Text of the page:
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THE Basileiai of Genesios (written. 944-948 A.D.) and the Chronography (Books 1-4, written, under the auspices of Constantine VII., 949-950 A.D.) known as the Continuation of Theophanes, which along with George and Simeon are the chief sources for the continuous history of our period, have been analysed in detail by Hirsch in his Byzantinische Studien. He has determined some of their sources, and he has made it quite clear that, as we should expect, the author or authors of Cont. Th. used the work of Genesios. Some of his particular results admit of reconsideration, but for the most part they are sufficient as a guide to the historical student. There are two things, however, which may be pointed out.

(1) Joseph Genesios was a kinsman of Constantine the Armenian, for whom he evinces a particular interest in his history. Constantine was Drungarios of the Watch under Michael III. (see above, pp. 147, 157, etc.), and from Simeon (Leo Gr. 249 Theod. Mel. 174) we learn that he was ὁ πατὴρ Θωμᾶ πατρικίου καὶ Γενεσίου. Hirsch concluded that Genesios the historian was his son. But de Boor (B.Z. x. 62 sqq.) has shown that Simeon refers to another Genesios who was a magister in the reign of Leo VI., while Joseph Genesios the historian was Chartulary of the Ink (ó ènì Toĉ karıkdcíor) under Constantine VII. The relationship is

Constantine, δρουγγ. τ. βίγλας.





(λογ. το δρόμου).

Joseph Genesios
(ὁ ἐπὶ τ. και.).

(2) It can be proved, I think, from a number of comparisons

Cp. Bury, Treatise De adm. imp. 570 sqq.


that the Continuators of Theophanes used, along with Genesios, the source of Genesios. There are passages in Cont. Th. in which the relationship to Gen. is plain, but there are additions which cannot be explained either as amplifications invented by the author or as derived from oral tradition, and which, therefore, probably come from the source used by Gen. and were omitted by him. It will be sufficient here to mention two examples. In the account of the campaign of Theophilus in A.D. 837, the close interdependence of Cont. Th. 124 and Gen. 63-64 is obvious in the similar phraseology; but while Gen. particularises only the capture of Zapetra, Cont. Th. records that two other cities were also taken. There is no probability that this record came from any other source than that which Gen. used. Again, the two relations of the rescue of Theophilus by Manuel, and Manuel's subsequent flight (Gen. 61-62; Cont. Th. 117 sq.), are manifestly interdependent. But Cont. Th. designates the person who accused Manuel of treasonable designs, while Gen. confines himself to a generality. Here, too, this addition probably comes from the source which Gen. used; and I suspect that the further particulars of Manuel's services to the Saracens should be referred to the same origin. For other additions in Cont. Th. which may be derived from the common source, cp. above, pp. 46, 54, 87, 88, 93, 95, 97, 99, 106, 290.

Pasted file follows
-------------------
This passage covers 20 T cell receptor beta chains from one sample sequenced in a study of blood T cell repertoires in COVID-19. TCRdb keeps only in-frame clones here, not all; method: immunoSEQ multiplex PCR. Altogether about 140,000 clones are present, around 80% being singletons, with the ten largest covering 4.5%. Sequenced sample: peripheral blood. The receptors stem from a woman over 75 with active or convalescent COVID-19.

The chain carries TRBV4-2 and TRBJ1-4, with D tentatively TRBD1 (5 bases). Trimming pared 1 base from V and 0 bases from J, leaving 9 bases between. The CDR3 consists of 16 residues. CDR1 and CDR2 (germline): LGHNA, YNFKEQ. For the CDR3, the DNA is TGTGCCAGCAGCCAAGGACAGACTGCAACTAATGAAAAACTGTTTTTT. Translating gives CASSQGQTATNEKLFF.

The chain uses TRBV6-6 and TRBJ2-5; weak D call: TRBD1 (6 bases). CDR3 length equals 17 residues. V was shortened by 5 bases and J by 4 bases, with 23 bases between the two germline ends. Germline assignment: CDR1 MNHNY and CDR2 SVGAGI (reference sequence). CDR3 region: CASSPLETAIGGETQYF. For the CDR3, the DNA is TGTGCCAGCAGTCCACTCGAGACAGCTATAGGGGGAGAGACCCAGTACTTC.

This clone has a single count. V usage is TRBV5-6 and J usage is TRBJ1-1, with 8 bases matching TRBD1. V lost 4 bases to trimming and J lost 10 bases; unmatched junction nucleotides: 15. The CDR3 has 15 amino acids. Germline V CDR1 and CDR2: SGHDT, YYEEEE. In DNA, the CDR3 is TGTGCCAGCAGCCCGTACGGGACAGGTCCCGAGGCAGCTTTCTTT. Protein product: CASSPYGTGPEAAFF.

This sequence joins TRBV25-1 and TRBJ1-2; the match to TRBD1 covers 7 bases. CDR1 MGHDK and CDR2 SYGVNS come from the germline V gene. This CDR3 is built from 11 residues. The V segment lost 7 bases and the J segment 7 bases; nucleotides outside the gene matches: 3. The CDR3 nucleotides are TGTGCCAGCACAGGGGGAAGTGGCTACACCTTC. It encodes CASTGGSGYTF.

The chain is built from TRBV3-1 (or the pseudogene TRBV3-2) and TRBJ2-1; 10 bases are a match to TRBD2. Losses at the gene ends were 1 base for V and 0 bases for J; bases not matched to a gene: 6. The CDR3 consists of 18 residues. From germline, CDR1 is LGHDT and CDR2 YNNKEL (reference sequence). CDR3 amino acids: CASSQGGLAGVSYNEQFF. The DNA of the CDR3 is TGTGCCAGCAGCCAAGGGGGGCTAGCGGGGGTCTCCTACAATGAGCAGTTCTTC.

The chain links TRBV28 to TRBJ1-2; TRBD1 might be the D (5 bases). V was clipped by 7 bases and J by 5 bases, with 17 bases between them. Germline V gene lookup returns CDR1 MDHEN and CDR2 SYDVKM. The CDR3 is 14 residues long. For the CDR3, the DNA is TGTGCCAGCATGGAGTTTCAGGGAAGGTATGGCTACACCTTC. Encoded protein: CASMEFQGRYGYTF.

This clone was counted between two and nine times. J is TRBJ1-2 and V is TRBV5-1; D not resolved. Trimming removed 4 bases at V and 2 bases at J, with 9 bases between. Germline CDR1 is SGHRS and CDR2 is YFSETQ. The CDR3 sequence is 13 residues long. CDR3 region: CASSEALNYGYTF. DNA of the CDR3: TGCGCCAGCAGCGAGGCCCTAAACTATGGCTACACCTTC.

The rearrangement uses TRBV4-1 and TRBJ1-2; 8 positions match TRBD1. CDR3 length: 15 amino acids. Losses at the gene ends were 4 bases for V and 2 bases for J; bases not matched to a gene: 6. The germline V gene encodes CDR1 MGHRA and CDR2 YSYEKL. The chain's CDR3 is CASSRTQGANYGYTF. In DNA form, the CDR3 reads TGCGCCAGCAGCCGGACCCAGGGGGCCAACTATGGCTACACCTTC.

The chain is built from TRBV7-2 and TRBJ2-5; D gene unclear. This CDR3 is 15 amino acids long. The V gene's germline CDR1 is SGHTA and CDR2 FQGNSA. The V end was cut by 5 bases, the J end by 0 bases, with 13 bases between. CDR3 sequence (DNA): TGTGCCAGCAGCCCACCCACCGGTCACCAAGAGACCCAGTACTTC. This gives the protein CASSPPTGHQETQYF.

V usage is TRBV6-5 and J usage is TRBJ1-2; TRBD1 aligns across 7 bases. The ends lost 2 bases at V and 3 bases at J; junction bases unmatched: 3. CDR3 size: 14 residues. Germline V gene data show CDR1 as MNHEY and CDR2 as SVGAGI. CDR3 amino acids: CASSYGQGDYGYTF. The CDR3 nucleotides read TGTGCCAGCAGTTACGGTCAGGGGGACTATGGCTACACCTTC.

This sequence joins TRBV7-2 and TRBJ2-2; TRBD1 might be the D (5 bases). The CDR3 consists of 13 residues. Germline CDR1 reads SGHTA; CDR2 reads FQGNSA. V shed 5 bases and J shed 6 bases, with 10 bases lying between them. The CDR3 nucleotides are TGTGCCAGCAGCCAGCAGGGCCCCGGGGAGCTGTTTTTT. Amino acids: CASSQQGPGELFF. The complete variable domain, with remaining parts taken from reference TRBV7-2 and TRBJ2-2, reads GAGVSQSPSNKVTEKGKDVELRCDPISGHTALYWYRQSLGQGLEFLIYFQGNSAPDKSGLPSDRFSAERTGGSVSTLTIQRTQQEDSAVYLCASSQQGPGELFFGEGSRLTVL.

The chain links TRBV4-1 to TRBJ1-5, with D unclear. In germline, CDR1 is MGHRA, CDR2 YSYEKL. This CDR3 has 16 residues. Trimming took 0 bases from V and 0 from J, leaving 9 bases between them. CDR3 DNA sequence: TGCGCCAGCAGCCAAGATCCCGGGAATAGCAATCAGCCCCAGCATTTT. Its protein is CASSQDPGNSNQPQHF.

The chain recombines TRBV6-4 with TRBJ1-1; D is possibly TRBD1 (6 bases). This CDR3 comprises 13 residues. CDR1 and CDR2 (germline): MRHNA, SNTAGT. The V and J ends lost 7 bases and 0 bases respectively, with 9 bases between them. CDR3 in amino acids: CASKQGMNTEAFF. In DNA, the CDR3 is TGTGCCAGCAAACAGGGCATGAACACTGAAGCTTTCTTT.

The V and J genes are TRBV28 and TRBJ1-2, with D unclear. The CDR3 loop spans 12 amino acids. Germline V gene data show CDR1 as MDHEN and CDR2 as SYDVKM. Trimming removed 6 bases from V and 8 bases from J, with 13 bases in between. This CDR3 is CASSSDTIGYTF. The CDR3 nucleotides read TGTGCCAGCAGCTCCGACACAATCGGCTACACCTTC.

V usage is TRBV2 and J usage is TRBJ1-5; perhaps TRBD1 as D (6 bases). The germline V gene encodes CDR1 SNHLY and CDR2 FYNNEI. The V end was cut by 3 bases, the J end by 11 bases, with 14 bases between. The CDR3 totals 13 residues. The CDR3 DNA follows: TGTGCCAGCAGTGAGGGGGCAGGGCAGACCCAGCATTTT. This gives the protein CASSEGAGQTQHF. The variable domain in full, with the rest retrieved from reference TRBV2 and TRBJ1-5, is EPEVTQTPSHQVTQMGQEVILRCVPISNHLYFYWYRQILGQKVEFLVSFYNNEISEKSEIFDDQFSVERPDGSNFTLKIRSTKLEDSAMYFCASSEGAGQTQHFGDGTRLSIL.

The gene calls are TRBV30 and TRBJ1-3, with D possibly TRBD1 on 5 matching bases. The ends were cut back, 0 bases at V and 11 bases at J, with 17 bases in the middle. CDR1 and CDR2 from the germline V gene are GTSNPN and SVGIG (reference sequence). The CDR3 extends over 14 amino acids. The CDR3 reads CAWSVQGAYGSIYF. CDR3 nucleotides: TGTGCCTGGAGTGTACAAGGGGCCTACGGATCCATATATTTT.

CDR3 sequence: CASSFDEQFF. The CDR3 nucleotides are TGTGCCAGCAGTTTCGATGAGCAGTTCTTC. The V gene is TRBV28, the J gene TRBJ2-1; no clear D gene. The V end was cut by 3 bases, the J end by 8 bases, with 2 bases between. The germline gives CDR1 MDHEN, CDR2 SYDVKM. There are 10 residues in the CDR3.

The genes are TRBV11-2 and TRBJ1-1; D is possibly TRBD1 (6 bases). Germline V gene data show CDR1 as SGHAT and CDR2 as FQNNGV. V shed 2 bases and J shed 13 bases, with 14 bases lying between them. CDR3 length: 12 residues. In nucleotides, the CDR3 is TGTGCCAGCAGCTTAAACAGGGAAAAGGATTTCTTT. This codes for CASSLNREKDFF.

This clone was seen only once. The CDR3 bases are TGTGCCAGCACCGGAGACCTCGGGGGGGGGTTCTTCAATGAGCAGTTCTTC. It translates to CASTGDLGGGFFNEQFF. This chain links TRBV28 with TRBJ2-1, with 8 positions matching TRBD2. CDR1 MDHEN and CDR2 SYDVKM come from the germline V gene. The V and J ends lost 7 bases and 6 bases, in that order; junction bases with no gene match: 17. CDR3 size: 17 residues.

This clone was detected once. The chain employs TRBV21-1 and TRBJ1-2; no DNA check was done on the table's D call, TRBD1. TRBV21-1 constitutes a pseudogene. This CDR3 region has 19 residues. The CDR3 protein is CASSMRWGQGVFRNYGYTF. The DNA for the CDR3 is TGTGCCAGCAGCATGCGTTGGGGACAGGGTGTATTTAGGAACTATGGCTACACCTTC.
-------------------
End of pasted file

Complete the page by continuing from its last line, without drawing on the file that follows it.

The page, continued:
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OUR authorities supply singularly few landmarks for the chronology of the Civil War. It will be well to set down in a list exactly what determinations of time they furnish, before we consider what inferences may or must be drawn.

(1) The whole revolt lasted three years. We have this on early authority: George, p. 797 τὸν ἐν τρισὶν ἔτεσι . . . πόλεμον. It is repeated by Genesios, 34 (cf. Cont. Th. 67). It might almost be inferred also from the Letter of Michael to Lewis, which describes the whole course of the rebellion, and was written in April 824.

(2) The siege of Constantinople lasted a year. For this we have the authority of the besieged Emperor himself in his Letter (p. 418), and also that of George (797) ¿d ëra xpórov éktop¤ýras.

(3) The siege began in December of the 15th Indiction, that is December 821 A.D. We get this date from Michael's Letter (il.). Cp. Cet. Th. 61 ἅτε δὴ καὶ χειμῶνος ἐπιγενομένου.

(4) Having wintered elsewhere, Thomas returned to the siege of the city in the spring following (i.e. spring of 822). Cont. Th., ib. ἤδη δὲ τοῦ ἔαρος ἥμερον· ἐπιλάμποντος.

(5) The embassy of the Bulgarians is only indicated roughly by Genesios as taking place when the first decade of the Thirty Years' Peace with Leo was nearly coming to a close: p. 41 ai yùp ὑπὸ Λέοντος τοῦ βασιλέως πρὸς αὐτοὺς τριακοντούτεις σπουδαὶ ἤδη τὴν πρώτην δεκαετηρίδα συνεπλήρουν σχεδόν.